Ground-breaking research investigates the gruelling reality of female imprisonment in Sierra Leone

The study was implemented jointly by the Cyrus R. Vance Center for International Justice and AdvocAid. It is part of the Vance Center’s Women in Prison Project.

The research team interviewed 86% of the women detained in Sierra Leone between November and December 2019. The report also includes perspectives of formerly incarcerated women, correctional centre officers, stakeholders working directly or incidentally with women in detention, and family members of women who were or had been to prison at the time.

This study greatly benefitted from the collaboration of the Sierra Leone Correctional Service, which gave the research team access to the correctional centers and permission to interview women in prison and correctional officers. Senior members of the Service also contributed their own views and experience to the research.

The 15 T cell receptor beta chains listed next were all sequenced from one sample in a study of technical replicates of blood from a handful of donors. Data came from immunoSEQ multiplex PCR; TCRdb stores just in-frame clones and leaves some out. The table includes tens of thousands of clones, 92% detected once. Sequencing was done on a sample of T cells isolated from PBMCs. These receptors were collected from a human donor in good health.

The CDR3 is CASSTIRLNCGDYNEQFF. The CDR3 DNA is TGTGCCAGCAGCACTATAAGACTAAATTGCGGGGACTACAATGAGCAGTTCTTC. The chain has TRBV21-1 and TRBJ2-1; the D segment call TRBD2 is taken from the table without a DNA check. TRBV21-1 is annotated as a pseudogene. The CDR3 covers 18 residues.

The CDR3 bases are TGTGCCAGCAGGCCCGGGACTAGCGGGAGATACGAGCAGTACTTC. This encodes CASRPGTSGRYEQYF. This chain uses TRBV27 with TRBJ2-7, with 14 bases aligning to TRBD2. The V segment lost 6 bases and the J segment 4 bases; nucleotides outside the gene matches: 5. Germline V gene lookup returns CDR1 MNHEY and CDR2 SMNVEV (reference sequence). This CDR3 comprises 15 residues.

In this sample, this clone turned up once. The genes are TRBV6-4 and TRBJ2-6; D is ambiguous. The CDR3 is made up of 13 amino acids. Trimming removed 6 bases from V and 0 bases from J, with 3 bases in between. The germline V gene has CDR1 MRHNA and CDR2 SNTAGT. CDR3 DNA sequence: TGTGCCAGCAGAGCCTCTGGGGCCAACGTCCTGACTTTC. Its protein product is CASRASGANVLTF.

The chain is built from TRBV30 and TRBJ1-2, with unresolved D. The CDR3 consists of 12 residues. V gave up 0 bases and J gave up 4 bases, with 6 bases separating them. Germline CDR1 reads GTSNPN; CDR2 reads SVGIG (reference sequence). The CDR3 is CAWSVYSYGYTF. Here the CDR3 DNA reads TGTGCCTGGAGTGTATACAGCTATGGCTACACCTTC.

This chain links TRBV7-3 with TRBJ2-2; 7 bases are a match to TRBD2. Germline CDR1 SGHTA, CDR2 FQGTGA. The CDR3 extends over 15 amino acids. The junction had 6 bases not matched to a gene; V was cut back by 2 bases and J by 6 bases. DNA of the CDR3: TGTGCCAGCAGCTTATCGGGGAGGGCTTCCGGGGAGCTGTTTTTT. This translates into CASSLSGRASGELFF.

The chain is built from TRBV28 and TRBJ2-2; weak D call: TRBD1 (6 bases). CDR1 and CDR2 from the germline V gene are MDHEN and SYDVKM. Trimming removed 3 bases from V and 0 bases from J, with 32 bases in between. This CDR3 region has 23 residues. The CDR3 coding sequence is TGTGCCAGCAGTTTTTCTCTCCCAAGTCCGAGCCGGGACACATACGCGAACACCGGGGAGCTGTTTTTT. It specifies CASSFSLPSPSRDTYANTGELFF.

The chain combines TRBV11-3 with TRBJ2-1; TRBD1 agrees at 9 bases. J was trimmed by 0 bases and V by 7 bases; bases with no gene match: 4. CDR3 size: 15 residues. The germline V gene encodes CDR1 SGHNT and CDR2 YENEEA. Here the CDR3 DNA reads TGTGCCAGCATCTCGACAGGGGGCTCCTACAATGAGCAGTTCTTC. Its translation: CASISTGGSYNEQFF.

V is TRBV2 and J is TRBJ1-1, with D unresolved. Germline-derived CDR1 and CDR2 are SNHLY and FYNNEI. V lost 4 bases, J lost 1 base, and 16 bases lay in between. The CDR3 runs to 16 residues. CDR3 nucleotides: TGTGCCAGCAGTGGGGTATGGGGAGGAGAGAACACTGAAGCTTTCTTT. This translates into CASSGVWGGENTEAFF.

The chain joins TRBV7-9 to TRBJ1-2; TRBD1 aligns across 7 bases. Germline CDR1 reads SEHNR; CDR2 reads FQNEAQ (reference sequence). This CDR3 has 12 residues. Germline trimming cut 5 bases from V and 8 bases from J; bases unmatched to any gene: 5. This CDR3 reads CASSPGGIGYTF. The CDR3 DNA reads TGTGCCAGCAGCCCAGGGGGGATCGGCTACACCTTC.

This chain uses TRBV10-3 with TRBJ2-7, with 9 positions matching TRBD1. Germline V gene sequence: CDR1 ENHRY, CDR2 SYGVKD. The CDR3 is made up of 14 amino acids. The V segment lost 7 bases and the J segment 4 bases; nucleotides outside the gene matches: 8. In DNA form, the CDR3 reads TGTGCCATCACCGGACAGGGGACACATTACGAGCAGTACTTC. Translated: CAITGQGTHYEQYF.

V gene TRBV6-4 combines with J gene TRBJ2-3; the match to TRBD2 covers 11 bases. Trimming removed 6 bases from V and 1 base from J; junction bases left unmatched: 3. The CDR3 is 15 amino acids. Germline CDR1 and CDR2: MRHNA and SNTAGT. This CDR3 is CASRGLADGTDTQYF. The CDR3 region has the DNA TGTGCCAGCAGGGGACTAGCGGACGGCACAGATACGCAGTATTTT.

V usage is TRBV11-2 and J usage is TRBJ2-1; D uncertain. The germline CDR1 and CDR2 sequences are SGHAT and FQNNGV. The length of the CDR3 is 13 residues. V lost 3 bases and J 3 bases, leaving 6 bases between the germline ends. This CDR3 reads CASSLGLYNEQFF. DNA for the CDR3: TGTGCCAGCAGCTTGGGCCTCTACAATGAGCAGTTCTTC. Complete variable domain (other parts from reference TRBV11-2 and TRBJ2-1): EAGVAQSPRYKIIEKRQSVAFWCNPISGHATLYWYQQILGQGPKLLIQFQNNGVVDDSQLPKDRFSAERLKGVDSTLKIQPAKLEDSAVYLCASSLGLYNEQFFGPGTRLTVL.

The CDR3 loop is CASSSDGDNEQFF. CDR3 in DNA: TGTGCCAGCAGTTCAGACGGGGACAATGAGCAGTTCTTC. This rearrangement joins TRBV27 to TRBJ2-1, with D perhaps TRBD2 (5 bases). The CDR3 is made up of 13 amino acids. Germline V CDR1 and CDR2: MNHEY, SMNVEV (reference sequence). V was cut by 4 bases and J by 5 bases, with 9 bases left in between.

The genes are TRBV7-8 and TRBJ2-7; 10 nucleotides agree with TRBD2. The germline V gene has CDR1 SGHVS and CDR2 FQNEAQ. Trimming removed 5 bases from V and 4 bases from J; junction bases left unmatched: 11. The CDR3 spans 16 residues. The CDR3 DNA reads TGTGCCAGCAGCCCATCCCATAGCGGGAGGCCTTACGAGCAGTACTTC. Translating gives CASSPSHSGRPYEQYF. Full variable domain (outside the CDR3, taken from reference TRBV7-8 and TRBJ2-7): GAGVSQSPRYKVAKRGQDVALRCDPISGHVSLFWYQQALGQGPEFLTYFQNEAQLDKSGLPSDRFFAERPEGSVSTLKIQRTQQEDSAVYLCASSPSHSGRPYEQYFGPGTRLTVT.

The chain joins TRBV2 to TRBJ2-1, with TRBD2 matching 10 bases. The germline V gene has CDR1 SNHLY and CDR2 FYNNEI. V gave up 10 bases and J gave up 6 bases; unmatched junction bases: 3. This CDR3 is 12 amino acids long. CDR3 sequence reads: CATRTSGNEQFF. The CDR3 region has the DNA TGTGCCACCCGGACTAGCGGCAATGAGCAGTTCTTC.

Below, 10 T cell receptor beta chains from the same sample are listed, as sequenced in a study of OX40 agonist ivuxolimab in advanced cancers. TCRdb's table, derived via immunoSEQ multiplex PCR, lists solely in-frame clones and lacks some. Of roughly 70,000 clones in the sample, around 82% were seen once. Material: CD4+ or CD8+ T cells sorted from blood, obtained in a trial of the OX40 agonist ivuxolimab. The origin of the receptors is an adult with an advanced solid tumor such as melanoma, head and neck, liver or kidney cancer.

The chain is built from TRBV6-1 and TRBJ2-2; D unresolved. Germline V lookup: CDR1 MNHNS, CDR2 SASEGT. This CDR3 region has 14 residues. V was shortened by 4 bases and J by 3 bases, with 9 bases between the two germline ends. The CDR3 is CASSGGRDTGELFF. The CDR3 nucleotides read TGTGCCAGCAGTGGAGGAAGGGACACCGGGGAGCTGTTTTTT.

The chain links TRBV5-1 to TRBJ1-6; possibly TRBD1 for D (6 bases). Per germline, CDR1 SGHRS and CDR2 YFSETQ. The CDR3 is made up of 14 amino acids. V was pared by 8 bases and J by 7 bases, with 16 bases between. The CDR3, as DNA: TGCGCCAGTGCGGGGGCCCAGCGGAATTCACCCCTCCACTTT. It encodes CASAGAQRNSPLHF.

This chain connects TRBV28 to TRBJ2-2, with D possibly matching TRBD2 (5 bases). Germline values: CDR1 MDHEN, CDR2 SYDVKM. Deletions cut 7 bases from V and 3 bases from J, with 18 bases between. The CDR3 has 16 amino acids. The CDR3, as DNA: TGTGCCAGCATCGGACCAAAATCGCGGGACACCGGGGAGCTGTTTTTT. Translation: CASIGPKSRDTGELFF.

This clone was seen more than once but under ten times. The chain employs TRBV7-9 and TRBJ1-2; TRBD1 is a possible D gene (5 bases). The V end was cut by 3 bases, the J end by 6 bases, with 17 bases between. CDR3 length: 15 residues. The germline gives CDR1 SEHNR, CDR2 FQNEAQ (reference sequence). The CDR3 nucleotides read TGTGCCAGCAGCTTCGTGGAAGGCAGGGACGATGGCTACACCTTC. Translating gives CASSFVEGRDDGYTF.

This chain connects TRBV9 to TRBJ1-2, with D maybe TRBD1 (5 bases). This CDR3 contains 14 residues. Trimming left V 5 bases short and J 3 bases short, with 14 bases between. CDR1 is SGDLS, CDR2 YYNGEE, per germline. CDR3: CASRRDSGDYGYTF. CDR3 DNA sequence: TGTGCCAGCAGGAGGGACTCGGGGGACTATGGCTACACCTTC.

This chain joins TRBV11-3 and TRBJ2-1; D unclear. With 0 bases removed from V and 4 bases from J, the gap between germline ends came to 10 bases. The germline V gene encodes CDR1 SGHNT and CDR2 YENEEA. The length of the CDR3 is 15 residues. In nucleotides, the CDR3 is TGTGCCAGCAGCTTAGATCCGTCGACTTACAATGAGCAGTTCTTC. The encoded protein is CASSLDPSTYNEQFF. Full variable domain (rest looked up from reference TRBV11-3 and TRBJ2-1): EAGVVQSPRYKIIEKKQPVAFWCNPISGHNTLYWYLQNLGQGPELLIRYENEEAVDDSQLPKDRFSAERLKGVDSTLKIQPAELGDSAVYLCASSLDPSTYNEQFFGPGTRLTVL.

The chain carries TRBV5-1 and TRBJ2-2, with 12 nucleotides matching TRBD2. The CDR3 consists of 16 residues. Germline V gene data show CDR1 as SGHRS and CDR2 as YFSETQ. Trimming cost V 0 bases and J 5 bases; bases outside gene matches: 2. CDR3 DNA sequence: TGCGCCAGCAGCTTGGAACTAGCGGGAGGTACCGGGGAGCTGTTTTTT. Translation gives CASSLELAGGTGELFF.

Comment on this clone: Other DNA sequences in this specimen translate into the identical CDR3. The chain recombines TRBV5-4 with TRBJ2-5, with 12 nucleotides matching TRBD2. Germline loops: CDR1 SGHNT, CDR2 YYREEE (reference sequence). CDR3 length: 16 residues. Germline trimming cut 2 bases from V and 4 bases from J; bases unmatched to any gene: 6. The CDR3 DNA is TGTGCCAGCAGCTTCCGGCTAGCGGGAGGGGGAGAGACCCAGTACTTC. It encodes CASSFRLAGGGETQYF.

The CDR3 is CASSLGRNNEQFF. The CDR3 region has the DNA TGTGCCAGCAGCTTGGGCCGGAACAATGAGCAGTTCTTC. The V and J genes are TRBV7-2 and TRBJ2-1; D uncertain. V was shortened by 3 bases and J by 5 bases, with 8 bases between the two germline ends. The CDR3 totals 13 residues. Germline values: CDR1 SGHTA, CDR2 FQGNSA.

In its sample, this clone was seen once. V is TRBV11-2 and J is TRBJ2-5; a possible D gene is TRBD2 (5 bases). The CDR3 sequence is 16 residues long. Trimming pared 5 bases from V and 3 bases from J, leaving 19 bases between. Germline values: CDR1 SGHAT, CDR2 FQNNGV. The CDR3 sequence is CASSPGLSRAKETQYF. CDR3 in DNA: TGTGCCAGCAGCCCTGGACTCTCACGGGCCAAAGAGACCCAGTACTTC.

AdvocAid and the Vance Center launched the report on Monday 10 August 2020. The virtual event was moderated by Dr Kathy Boudin, co-director and co-founder of the Center for Justice at Columbia University (USA). Speakers included Hon Lahai Lawrence Leema, the Deputy Minister of Internal Affairs in Sierra Leone.

For the report, click on the link below

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I totally agree with the expert observation of the Judge in Kenema. The sense of power and entitlement that men feel which is perpetrated through a complex set of customs, and traditions manifests itself in gender inequality. Men use their masculinity to control women’s ability to express themselves and also depriving them access to their rights. John Masuwa